According to Jim Wakefield, Software Design vice president for 819 Technologies Inc., "Auto repair shop software should be easier than the process it is replacing, or provide a significant new benefit. Software should make your life easier." He also said if the software doesn't improve your business process and make life easier, you may be focusing on the wrong product.
Act on what you've learned. Once you've absorbed everything you can about shop management software, identify one or two systems that best suit your business. If there's one system that stands out particularly, purchase that one. If two systems seem equally suited for your business, compare their prices to make the best purchasing decision. But remember, price should not be the most important factor in software system purchasing. A more highly priced software system that meets your needs will pay greater dividends than a cheaply priced system that keeps you and your technicians frustrated and dissatisfied.
"Cheaper is not always the best," said Mike Schoonover, owner of Schoonover Bodyworks Inc., St. Paul, Minn. "Some software may be a bit more in actual cost. But, what gain in productivity and/or cost reductions will the shop receive? In our case, we were able to reduce our staff by three people due to increased productivity following our shop management software purchase." Purchase the best software for you, not the cheapest software for you.
No procrastinating. One pitfall many people experience when purchasing something new is putting off implementing the new item. Be it a new answering machine, DVD player or even shop software, the fear of the process involved in implementing something new can be intimidating, even if you believe you made the best purchase.
Michael Anderson, owner of multiple WagonWork Collision Centers, Alexanderia, Va., said, "My best advice when it comes to overcoming the fear of implementation is this: you're probably going to hate the new system for about 30 to 45 days. You may think you've purchased a piece of junk, but once the kinks are worked out and you're used to the new way of doing things, you're going to love it [the new shop management software]."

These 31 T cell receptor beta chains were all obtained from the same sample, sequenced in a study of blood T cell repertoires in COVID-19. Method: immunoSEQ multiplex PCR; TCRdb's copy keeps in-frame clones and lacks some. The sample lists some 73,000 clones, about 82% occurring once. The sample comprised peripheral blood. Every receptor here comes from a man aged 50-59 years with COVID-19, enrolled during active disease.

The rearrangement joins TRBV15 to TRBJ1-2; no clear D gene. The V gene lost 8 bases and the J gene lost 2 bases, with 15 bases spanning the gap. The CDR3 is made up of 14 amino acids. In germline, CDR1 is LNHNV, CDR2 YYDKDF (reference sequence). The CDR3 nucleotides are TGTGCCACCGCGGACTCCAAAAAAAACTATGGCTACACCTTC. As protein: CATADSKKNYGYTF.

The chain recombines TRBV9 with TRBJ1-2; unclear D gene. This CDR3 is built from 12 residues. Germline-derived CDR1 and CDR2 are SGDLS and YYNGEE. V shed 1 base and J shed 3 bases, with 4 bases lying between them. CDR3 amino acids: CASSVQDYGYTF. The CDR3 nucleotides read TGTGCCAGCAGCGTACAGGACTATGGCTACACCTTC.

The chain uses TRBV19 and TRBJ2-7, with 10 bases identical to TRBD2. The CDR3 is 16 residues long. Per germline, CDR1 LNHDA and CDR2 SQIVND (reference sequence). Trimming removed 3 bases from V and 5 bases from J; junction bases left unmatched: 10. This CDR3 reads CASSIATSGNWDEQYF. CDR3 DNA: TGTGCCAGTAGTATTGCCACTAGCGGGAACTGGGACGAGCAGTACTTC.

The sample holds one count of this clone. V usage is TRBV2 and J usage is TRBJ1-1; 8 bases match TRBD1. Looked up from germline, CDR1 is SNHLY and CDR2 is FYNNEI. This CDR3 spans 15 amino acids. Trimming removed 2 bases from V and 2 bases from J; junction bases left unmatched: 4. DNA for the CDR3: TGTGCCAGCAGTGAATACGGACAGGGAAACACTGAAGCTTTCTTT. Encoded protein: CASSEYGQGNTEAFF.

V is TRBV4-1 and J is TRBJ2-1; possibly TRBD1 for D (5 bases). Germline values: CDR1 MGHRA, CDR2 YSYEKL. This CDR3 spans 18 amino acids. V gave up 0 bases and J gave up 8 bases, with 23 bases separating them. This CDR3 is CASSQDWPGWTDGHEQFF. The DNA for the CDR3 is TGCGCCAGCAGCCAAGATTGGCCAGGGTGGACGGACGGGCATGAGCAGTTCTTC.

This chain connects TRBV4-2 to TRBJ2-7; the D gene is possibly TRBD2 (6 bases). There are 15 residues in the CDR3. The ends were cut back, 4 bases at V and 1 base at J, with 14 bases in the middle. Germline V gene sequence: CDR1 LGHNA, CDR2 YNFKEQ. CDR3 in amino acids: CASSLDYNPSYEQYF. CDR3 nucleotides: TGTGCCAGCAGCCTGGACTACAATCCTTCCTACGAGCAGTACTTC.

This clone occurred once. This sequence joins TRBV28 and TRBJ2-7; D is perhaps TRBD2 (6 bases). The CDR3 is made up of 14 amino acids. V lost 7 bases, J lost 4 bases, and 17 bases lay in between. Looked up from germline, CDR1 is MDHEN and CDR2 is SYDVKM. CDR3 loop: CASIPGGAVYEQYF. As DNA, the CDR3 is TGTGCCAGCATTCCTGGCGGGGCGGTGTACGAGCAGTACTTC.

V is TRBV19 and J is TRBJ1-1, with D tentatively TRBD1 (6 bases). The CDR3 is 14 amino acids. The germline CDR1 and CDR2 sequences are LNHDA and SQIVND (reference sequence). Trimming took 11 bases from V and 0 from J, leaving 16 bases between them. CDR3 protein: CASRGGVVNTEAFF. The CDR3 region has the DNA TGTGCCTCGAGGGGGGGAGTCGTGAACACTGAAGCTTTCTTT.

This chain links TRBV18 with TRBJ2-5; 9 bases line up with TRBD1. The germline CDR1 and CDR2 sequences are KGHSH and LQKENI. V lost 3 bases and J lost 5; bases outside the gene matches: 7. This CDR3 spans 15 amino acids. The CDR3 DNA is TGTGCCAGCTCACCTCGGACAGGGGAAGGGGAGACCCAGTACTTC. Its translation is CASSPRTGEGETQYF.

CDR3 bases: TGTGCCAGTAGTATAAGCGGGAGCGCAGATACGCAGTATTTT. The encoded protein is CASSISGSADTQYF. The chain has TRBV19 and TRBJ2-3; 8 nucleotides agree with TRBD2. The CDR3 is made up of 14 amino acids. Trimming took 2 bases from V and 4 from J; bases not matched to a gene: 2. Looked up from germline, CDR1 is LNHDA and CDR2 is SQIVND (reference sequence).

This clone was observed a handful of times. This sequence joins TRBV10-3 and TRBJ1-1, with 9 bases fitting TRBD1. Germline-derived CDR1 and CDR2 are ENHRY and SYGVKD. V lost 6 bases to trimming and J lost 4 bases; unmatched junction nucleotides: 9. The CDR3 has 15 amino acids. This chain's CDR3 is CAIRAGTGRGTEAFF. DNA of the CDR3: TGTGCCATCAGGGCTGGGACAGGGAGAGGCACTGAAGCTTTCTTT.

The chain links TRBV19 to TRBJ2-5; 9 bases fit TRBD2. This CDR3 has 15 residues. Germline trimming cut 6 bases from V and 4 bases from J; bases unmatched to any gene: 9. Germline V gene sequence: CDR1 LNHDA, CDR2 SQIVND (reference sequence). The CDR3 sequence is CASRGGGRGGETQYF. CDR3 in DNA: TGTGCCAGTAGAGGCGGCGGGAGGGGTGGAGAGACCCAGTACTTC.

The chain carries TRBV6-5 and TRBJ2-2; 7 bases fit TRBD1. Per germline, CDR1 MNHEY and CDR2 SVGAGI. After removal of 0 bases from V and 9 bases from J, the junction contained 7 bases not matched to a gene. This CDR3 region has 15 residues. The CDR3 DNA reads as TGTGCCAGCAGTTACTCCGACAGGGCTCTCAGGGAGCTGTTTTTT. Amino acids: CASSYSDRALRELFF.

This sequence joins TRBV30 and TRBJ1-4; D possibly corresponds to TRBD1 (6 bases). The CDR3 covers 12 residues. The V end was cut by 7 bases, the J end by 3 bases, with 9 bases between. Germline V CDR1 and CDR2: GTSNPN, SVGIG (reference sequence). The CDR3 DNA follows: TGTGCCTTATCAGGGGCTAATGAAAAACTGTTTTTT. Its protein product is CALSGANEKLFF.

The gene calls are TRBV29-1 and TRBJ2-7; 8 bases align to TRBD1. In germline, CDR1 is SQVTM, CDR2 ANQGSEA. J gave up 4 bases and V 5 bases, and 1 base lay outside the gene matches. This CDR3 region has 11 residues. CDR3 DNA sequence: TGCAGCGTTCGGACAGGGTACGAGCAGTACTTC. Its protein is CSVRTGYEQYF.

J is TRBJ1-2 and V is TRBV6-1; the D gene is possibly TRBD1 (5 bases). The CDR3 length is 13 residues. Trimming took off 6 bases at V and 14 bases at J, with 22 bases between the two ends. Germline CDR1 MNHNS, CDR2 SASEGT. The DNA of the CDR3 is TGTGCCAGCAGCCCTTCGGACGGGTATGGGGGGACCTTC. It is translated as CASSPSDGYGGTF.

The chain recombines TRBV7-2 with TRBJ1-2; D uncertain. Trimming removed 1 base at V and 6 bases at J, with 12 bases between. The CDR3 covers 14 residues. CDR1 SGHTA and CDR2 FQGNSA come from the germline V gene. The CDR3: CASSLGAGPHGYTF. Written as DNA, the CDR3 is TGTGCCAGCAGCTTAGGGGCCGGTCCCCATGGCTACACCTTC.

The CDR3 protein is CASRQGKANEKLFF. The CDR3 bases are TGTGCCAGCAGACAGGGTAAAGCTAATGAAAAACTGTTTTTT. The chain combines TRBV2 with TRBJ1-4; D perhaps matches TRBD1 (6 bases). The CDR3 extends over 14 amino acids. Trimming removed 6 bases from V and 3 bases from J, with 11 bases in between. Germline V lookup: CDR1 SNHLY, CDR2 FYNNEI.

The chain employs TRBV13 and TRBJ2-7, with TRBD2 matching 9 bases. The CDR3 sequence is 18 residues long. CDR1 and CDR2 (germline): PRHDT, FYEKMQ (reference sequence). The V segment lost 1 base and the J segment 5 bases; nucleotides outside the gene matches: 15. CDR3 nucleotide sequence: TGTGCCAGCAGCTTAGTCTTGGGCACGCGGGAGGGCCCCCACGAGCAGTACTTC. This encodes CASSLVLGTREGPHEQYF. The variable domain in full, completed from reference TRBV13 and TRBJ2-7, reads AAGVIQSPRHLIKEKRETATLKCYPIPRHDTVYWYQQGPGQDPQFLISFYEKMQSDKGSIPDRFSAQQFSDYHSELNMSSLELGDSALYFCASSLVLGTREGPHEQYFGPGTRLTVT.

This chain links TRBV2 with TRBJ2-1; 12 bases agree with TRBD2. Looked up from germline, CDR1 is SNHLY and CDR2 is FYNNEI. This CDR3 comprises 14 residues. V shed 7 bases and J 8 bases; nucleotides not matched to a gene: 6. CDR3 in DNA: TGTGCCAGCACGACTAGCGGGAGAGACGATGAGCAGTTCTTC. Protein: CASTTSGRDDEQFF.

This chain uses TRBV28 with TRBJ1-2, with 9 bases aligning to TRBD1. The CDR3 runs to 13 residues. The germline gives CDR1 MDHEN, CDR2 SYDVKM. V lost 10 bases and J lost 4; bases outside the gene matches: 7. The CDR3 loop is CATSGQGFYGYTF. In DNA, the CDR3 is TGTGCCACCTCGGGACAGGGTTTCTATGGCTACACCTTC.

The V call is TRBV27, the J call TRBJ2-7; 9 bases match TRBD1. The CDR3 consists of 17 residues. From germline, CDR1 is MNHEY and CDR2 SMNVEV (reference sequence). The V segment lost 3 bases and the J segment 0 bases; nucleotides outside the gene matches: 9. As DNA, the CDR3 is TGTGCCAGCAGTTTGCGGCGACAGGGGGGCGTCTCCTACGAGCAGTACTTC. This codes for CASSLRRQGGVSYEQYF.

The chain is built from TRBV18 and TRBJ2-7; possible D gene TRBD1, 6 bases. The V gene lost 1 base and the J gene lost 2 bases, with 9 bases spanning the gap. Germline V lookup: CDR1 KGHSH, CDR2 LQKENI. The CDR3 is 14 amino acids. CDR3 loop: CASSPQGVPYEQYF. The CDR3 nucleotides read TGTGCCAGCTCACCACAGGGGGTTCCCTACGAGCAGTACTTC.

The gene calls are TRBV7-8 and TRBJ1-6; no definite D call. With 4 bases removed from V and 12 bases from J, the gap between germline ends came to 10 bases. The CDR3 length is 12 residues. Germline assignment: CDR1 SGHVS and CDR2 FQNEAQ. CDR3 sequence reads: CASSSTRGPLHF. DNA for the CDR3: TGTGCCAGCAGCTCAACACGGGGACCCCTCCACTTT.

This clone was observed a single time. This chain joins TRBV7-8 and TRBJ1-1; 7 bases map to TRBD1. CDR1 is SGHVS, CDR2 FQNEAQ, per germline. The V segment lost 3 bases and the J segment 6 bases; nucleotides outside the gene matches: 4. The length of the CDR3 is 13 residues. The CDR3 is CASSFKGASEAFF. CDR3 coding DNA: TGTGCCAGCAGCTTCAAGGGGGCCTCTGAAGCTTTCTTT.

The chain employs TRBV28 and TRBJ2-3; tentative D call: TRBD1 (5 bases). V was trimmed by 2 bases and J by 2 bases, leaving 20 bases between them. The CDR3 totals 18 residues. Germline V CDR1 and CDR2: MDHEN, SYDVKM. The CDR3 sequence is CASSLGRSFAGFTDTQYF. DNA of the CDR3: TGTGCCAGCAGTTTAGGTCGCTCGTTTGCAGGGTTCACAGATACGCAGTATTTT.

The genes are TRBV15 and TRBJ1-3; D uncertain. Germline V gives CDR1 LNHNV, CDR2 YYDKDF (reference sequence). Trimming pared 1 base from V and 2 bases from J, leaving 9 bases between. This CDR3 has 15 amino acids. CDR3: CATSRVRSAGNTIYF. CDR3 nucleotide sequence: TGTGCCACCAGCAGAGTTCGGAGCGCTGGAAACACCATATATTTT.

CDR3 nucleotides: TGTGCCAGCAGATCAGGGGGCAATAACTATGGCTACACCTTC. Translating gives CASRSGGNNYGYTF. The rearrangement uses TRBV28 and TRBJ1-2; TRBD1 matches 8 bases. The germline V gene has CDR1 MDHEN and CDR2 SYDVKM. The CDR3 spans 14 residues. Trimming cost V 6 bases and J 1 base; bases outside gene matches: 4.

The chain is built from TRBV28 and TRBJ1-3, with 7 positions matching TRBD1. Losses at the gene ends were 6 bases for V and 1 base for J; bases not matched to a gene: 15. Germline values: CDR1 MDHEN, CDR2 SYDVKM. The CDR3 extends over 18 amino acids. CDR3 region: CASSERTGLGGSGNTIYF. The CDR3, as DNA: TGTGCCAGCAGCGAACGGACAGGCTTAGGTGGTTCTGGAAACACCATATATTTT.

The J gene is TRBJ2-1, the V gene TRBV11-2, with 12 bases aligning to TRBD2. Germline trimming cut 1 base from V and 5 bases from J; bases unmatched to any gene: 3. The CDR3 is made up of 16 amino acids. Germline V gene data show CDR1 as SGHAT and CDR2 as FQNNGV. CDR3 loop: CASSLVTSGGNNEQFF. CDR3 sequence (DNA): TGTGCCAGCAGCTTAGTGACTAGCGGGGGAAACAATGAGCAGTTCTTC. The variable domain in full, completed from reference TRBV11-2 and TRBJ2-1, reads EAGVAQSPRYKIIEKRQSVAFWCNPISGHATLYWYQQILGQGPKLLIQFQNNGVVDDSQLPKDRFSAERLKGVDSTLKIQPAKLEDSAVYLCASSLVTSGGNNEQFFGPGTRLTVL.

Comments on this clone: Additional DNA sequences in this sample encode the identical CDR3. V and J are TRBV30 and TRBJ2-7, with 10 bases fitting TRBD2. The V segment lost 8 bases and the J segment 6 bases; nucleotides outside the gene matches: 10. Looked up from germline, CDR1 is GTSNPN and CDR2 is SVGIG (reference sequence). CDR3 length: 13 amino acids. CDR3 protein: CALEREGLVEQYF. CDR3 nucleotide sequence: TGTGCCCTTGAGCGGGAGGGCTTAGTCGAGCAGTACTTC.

Of course, employees' response to new shop management software can also be less than receptive when new software demands training and changing the "way things have always been done." Spring James, general manager of Preferred Collision Centers in Houston, purchased a new shop management software for her business earlier this year. "It really was a pain at first, to begin the conversion from one system to the other. We had to redo things and re-enter some information," she said. "But, once you realize that your system begins to do the work that you once were doing double, and you realize what time the new system saves, you know you made the right decision."
"He who fails to plan, plans to fail." This old proverb reminds us that in all areas of life, we must plan ahead. Failure to plan when making a software purchase can result in complete failure - a loss of time, money and energy. Make your plan and work through it methodically as you move closer to making a shop management software purchase.